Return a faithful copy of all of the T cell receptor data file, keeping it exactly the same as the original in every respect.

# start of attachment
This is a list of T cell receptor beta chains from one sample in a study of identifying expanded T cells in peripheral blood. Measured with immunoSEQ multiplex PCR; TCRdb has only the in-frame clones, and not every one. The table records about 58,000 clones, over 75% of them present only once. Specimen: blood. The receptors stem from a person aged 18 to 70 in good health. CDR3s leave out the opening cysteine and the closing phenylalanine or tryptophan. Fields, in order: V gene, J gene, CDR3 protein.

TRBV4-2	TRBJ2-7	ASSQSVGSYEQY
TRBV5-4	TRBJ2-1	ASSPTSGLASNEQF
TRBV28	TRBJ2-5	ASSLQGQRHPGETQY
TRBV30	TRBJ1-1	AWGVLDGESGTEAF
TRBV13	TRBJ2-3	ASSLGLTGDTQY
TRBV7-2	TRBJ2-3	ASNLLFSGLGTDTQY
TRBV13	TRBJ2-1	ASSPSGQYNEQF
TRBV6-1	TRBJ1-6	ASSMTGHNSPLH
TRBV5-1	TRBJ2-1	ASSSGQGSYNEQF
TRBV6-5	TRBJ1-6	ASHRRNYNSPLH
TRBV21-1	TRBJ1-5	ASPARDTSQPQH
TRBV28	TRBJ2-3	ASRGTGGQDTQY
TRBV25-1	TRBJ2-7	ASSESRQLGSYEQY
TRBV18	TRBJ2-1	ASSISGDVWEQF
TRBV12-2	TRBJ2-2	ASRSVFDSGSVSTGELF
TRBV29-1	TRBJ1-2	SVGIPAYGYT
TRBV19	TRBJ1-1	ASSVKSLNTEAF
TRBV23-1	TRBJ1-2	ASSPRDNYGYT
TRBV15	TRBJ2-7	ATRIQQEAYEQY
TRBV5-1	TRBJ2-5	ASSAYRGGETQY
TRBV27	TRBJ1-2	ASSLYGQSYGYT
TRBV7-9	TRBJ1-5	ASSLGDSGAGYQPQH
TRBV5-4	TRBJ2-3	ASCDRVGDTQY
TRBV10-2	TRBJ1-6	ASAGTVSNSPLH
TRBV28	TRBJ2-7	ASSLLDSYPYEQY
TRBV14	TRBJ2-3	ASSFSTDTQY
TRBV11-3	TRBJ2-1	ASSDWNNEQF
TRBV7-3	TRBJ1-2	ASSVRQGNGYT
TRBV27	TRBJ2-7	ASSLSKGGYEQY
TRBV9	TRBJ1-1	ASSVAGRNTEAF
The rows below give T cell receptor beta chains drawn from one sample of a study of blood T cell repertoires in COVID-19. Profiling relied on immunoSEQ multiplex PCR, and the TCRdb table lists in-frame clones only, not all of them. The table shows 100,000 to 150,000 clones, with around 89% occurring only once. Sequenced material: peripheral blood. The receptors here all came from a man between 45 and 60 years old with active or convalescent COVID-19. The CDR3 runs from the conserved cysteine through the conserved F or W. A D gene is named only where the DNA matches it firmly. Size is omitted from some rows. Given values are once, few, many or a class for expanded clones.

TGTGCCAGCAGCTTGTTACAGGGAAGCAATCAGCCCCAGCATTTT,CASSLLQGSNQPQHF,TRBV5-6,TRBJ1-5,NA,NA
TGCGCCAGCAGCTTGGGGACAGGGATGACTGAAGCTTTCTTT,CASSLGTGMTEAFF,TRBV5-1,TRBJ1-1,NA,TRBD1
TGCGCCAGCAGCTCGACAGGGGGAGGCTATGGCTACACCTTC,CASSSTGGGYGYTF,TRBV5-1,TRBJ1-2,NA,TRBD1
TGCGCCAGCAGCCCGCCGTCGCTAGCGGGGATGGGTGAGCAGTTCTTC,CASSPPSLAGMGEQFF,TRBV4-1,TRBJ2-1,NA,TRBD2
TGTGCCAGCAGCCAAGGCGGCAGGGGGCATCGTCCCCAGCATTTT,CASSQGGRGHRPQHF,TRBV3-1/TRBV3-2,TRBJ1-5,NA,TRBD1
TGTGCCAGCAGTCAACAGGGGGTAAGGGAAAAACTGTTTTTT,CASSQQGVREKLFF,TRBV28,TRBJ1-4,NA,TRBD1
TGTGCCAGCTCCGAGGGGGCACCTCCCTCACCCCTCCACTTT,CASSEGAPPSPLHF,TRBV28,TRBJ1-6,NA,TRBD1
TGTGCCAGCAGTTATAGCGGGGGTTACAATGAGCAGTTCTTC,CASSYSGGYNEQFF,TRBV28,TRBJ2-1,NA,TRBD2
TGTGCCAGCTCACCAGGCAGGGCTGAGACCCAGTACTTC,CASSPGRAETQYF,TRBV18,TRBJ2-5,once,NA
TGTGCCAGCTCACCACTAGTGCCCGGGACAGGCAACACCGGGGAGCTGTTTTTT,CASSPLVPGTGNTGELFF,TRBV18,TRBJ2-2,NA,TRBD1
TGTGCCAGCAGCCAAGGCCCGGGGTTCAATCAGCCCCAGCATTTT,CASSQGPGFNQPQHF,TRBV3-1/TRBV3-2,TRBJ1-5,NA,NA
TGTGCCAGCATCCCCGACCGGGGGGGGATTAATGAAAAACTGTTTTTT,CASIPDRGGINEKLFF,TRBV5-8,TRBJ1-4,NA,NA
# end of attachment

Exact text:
This is a list of T cell receptor beta chains from one sample in a study of identifying expanded T cells in peripheral blood. Measured with immunoSEQ multiplex PCR; TCRdb has only the in-frame clones, and not every one. The table records about 58,000 clones, over 75% of them present only once. Specimen: blood. The receptors stem from a person aged 18 to 70 in good health. CDR3s leave out the opening cysteine and the closing phenylalanine or tryptophan. Fields, in order: V gene, J gene, CDR3 protein.

TRBV4-2	TRBJ2-7	ASSQSVGSYEQY
TRBV5-4	TRBJ2-1	ASSPTSGLASNEQF
TRBV28	TRBJ2-5	ASSLQGQRHPGETQY
TRBV30	TRBJ1-1	AWGVLDGESGTEAF
TRBV13	TRBJ2-3	ASSLGLTGDTQY
TRBV7-2	TRBJ2-3	ASNLLFSGLGTDTQY
TRBV13	TRBJ2-1	ASSPSGQYNEQF
TRBV6-1	TRBJ1-6	ASSMTGHNSPLH
TRBV5-1	TRBJ2-1	ASSSGQGSYNEQF
TRBV6-5	TRBJ1-6	ASHRRNYNSPLH
TRBV21-1	TRBJ1-5	ASPARDTSQPQH
TRBV28	TRBJ2-3	ASRGTGGQDTQY
TRBV25-1	TRBJ2-7	ASSESRQLGSYEQY
TRBV18	TRBJ2-1	ASSISGDVWEQF
TRBV12-2	TRBJ2-2	ASRSVFDSGSVSTGELF
TRBV29-1	TRBJ1-2	SVGIPAYGYT
TRBV19	TRBJ1-1	ASSVKSLNTEAF
TRBV23-1	TRBJ1-2	ASSPRDNYGYT
TRBV15	TRBJ2-7	ATRIQQEAYEQY
TRBV5-1	TRBJ2-5	ASSAYRGGETQY
TRBV27	TRBJ1-2	ASSLYGQSYGYT
TRBV7-9	TRBJ1-5	ASSLGDSGAGYQPQH
TRBV5-4	TRBJ2-3	ASCDRVGDTQY
TRBV10-2	TRBJ1-6	ASAGTVSNSPLH
TRBV28	TRBJ2-7	ASSLLDSYPYEQY
TRBV14	TRBJ2-3	ASSFSTDTQY
TRBV11-3	TRBJ2-1	ASSDWNNEQF
TRBV7-3	TRBJ1-2	ASSVRQGNGYT
TRBV27	TRBJ2-7	ASSLSKGGYEQY
TRBV9	TRBJ1-1	ASSVAGRNTEAF
The rows below give T cell receptor beta chains drawn from one sample of a study of blood T cell repertoires in COVID-19. Profiling relied on immunoSEQ multiplex PCR, and the TCRdb table lists in-frame clones only, not all of them. The table shows 100,000 to 150,000 clones, with around 89% occurring only once. Sequenced material: peripheral blood. The receptors here all came from a man between 45 and 60 years old with active or convalescent COVID-19. The CDR3 runs from the conserved cysteine through the conserved F or W. A D gene is named only where the DNA matches it firmly. Size is omitted from some rows. Given values are once, few, many or a class for expanded clones.

TGTGCCAGCAGCTTGTTACAGGGAAGCAATCAGCCCCAGCATTTT,CASSLLQGSNQPQHF,TRBV5-6,TRBJ1-5,NA,NA
TGCGCCAGCAGCTTGGGGACAGGGATGACTGAAGCTTTCTTT,CASSLGTGMTEAFF,TRBV5-1,TRBJ1-1,NA,TRBD1
TGCGCCAGCAGCTCGACAGGGGGAGGCTATGGCTACACCTTC,CASSSTGGGYGYTF,TRBV5-1,TRBJ1-2,NA,TRBD1
TGCGCCAGCAGCCCGCCGTCGCTAGCGGGGATGGGTGAGCAGTTCTTC,CASSPPSLAGMGEQFF,TRBV4-1,TRBJ2-1,NA,TRBD2
TGTGCCAGCAGCCAAGGCGGCAGGGGGCATCGTCCCCAGCATTTT,CASSQGGRGHRPQHF,TRBV3-1/TRBV3-2,TRBJ1-5,NA,TRBD1
TGTGCCAGCAGTCAACAGGGGGTAAGGGAAAAACTGTTTTTT,CASSQQGVREKLFF,TRBV28,TRBJ1-4,NA,TRBD1
TGTGCCAGCTCCGAGGGGGCACCTCCCTCACCCCTCCACTTT,CASSEGAPPSPLHF,TRBV28,TRBJ1-6,NA,TRBD1
TGTGCCAGCAGTTATAGCGGGGGTTACAATGAGCAGTTCTTC,CASSYSGGYNEQFF,TRBV28,TRBJ2-1,NA,TRBD2
TGTGCCAGCTCACCAGGCAGGGCTGAGACCCAGTACTTC,CASSPGRAETQYF,TRBV18,TRBJ2-5,once,NA
TGTGCCAGCTCACCACTAGTGCCCGGGACAGGCAACACCGGGGAGCTGTTTTTT,CASSPLVPGTGNTGELFF,TRBV18,TRBJ2-2,NA,TRBD1
TGTGCCAGCAGCCAAGGCCCGGGGTTCAATCAGCCCCAGCATTTT,CASSQGPGFNQPQHF,TRBV3-1/TRBV3-2,TRBJ1-5,NA,NA
TGTGCCAGCATCCCCGACCGGGGGGGGATTAATGAAAAACTGTTTTTT,CASIPDRGGINEKLFF,TRBV5-8,TRBJ1-4,NA,NA